With the compromise of the U.S. international leadership as evidenced by the Biden administration’s sudden abandonment of Afghanistan, it’s not surprising what it signals to China.
And what it might be signaling to U.S. allies in East Asia.
The People’s Republic of China is threatening to sail warships near the United States and its territories, according to a recent propaganda tweet by the People’s Republic of China.
The tweet presumably was countering the operation of the Navy’s 7th Fleet in the South China Sea.
Hu Xijin, editor-in-chief of the state-run Global Times, tweeted Sept. 8: “Hopefully when Chinese warships pass through the Caribbean Sea or show up near Hawaii and Guam one day, the US will uphold the same standard of freedom of navigation. That day will come soon.”
Despite apparently irritating the Chinese, the Navy said it was complying with international law.
“The freedom of all nations to navigate in international waters is important, especially in the South China Sea, where nearly a third of global maritime trade transits each year,” said Rear Adm. Dan Martin, commander of the 7th Fleet’s Carl Vinson Carrier Strike Group, as quoted in a Navy Chief of Information tweet.
The Navy didn’t stop there.
“PRC’s behavior stands in contrast to US adherence to int’l law and our vision for a free and open Indo-Pacific,” the chief of information account tweeted. “All nations, large and small, should be secure in their sovereignty, free from coercion and able to pursue economic growth …”
In response to Hu’s tweet, the account said the Navy “has upheld the standards of freedom of navigation longer than the PLA navy has existed. Here’s a more recent example you may have forgotten.”
— Navy Chief of Information (@chinfo) September 8, 2021
The tweet included a link to a Wall Street Journal story on Sept. 4 about Chinese navy ships that came within 12 miles of the U.S. coast without incident.
“Pentagon officials said late Thursday that the five Chinese navy ships had passed through U.S. territorial waters as they transited the Aleutian Islands, but said they had complied with international law and didn’t do anything threatening,” the report said.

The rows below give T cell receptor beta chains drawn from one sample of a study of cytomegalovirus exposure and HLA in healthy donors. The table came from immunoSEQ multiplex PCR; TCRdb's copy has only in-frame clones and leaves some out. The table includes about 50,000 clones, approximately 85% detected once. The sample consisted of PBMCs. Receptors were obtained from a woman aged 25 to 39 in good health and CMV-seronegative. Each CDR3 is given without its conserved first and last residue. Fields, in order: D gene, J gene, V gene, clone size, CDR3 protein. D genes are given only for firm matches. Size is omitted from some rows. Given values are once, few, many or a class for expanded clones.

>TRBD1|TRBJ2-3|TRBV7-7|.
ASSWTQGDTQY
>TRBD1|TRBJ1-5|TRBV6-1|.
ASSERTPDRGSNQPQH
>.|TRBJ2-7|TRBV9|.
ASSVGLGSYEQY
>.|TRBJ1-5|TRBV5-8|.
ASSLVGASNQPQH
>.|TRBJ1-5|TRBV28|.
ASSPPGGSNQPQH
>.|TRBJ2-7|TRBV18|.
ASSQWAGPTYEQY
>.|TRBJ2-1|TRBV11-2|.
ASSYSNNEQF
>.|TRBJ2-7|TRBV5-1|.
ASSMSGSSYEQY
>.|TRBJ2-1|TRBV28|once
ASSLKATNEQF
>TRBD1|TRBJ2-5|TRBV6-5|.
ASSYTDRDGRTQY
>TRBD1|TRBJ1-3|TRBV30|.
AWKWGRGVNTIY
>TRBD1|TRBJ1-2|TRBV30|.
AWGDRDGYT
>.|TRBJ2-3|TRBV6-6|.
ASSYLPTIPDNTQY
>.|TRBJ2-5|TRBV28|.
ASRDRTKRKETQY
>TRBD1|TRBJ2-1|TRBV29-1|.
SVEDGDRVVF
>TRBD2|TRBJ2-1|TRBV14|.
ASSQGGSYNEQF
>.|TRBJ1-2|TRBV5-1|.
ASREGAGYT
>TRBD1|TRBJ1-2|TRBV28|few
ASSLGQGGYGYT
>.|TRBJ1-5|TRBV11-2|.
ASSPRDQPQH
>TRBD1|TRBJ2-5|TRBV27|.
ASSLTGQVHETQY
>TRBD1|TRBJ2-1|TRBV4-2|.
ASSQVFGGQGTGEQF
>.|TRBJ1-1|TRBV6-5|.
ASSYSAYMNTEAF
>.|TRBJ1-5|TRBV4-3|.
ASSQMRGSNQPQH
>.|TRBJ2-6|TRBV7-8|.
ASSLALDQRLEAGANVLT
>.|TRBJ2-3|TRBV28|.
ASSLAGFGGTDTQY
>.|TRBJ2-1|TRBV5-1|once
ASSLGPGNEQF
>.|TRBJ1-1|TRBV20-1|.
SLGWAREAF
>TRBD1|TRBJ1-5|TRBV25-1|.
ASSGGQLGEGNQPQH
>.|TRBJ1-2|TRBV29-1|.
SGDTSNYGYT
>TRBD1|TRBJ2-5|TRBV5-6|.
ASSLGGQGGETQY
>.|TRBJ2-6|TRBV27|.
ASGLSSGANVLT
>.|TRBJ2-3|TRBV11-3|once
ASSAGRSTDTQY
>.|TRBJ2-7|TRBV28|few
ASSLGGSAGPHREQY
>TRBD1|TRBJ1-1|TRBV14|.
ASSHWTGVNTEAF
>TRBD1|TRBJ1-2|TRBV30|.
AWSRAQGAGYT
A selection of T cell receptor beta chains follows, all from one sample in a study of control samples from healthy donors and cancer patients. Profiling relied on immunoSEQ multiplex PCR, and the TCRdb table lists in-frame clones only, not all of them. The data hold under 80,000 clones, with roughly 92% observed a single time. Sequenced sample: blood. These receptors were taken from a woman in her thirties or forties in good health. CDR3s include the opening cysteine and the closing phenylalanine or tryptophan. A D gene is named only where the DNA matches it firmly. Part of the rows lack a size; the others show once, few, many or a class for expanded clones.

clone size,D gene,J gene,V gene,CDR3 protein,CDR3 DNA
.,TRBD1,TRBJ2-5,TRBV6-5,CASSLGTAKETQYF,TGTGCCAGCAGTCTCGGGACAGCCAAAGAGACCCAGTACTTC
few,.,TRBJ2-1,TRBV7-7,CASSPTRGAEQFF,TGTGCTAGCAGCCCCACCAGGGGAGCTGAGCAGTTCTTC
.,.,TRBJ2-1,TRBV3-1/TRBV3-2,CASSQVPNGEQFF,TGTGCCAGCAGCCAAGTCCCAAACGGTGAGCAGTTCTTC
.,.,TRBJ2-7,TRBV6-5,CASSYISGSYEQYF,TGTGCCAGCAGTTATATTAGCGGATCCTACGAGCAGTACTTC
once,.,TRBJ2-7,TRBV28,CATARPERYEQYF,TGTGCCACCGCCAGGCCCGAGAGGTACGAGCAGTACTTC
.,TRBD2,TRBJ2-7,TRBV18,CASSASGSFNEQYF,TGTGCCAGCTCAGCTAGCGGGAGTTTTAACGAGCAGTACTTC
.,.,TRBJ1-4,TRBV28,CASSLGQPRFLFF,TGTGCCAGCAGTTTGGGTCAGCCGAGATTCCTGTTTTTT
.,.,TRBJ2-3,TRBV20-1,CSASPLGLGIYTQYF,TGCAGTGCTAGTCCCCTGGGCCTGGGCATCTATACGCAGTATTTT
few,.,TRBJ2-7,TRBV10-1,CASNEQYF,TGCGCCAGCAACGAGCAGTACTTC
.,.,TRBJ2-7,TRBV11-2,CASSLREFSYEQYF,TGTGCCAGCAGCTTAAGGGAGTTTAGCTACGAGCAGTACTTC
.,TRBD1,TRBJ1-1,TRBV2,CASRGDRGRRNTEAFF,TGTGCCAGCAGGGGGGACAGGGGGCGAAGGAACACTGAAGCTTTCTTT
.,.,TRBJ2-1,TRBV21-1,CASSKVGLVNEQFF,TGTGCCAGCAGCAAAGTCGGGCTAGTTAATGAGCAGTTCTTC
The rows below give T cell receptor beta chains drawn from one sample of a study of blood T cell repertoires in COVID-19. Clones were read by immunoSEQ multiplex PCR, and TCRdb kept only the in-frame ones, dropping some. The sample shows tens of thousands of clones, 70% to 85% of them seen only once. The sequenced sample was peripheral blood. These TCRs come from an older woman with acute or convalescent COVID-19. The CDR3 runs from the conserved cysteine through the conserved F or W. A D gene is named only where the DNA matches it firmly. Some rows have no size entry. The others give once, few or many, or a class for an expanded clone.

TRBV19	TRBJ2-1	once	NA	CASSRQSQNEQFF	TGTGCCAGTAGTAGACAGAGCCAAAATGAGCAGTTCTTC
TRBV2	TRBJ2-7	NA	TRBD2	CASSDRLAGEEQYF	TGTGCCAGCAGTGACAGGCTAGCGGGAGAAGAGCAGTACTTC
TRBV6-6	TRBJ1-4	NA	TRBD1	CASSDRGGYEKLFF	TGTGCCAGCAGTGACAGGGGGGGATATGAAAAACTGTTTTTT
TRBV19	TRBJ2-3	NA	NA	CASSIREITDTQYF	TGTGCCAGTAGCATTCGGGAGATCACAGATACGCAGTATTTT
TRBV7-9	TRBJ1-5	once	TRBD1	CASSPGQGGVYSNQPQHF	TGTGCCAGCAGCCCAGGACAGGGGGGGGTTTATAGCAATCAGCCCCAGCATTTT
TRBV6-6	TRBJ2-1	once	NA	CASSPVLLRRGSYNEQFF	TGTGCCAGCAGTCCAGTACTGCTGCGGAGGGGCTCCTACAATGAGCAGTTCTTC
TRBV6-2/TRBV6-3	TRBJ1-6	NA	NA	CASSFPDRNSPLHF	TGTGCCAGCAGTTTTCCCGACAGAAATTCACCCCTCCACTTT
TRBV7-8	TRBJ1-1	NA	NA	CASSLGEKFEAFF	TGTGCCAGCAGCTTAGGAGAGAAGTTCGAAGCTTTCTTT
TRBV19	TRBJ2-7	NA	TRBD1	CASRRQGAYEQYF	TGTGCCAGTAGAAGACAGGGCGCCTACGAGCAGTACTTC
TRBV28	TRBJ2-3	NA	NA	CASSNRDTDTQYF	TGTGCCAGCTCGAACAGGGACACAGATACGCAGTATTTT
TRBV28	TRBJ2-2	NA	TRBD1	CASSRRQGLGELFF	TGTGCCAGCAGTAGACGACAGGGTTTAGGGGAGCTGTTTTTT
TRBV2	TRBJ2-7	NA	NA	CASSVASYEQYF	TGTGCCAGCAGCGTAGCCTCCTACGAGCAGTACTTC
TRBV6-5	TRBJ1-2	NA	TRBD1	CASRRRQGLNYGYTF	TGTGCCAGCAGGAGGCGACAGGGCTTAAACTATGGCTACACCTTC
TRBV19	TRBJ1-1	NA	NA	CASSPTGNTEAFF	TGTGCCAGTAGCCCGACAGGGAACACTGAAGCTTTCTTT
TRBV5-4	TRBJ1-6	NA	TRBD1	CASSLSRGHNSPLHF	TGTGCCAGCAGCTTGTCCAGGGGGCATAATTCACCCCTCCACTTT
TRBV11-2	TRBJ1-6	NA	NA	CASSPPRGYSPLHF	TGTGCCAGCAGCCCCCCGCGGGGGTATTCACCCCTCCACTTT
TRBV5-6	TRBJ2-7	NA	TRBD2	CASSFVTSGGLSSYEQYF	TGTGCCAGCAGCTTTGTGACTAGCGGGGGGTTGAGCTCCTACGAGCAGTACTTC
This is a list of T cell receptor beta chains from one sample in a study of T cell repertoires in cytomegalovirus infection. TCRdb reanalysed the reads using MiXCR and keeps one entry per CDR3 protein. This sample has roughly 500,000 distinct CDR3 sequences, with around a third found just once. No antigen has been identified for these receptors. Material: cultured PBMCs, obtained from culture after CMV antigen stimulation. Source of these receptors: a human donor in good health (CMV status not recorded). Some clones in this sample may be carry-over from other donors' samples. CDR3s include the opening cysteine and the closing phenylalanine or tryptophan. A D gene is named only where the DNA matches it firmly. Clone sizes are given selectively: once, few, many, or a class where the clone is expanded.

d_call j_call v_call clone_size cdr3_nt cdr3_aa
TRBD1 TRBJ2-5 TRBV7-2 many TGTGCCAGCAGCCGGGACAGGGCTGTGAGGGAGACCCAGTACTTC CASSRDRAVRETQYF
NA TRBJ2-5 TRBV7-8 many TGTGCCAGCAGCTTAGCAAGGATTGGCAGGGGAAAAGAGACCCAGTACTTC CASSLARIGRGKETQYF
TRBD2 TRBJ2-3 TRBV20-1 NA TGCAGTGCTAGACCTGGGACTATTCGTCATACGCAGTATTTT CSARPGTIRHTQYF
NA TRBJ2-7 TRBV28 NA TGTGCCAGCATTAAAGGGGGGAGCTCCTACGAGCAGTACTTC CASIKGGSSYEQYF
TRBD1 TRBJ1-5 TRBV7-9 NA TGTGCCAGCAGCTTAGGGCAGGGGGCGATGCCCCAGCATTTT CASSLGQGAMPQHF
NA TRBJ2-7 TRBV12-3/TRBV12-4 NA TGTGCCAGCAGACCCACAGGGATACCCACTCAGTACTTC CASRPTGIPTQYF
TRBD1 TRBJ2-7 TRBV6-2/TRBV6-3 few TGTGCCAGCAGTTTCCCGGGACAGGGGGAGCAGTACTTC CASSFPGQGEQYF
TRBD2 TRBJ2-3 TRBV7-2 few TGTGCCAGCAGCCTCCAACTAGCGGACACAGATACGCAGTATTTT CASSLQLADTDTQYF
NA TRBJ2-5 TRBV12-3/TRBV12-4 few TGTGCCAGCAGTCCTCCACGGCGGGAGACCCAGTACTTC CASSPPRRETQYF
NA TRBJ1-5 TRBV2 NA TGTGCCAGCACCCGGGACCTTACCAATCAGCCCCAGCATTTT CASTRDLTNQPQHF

There’s more going on than a battle of tweets or even U.S. and Chinese warships cruising near each other’s borders.
The Biden administration’s weakness is affecting American allies, especially those within the eastern Asian orbit of China, which is obviously expanding its influence.
Sadly, we’ve seen this story before, according to classicist and military historian Victor Davis Hanson. This is especially true as it affects Australia, Hanson said in an interview conducted by former Australian Deputy Prime Minister John Anderson.
“It’s amazing how parallel the Chinese propaganda is toward Australia as Japan’s was in the late 1930s,” said Hanson, who is also an Op-Ed contributor to The Western Journal.
The Anderson interview was conducted in the context of U. S. abandonment of Afghanistan.
In the 1930s, resource-rich Australia would not have been able to defend itself against the Japanese without help from mother country Britain (engaged in its own European defense against the Nazis) or the Americans, Hanson said.
Were it not for the American victory in the Battle of Coral Sea, Japan would have directly attacked Australia, he said.
It’s much the same now, according to Hanson. If America doesn’t come through, what will Australia and other Eastern Asian nations do?
“We really don’t have a choice,” he said, adding that “this is a threat we’re facing that’s existential in nature.”
“This is 1.5 billion people run by a communist dictatorship with the most sophisticated propaganda the world has ever seen and a unique blend of state-run capitalism that’s highly productive in a way that communism has not been in the past, and has mastered the Western mind,” Hanson said.
“Let’s be honest,” he said. “Where does it lead for [Australia’s] survival or Japan’s survival? And it only leaves one place and that’s the unmentionable and that’s the acquisition of nuclear weapons, which Australia and South Korea and Taiwan and Japan are perfectly capable of developing as Western countries and they could do it in a year or two.
“We wouldn’t want that because it would provoke an arms race, probably.
“But that’s why it’s so essential that the United States understand that, that the reason you’re not nuclear, when you could be nuclear, and the same thing applies to your other allies and partners, is that you rely on us.”
So China is acting like 1930s Japan in its expansionism and it’s sending out propaganda about bringing its ships close to the United States.
And our allies, witnessing the Afghanistan debacle, must be scratching their heads and saying: Can we really continue to trust the Americans?
If not, as Hanson said, the alternatives could be unmentionable.
This article appeared originally on The Western Journal.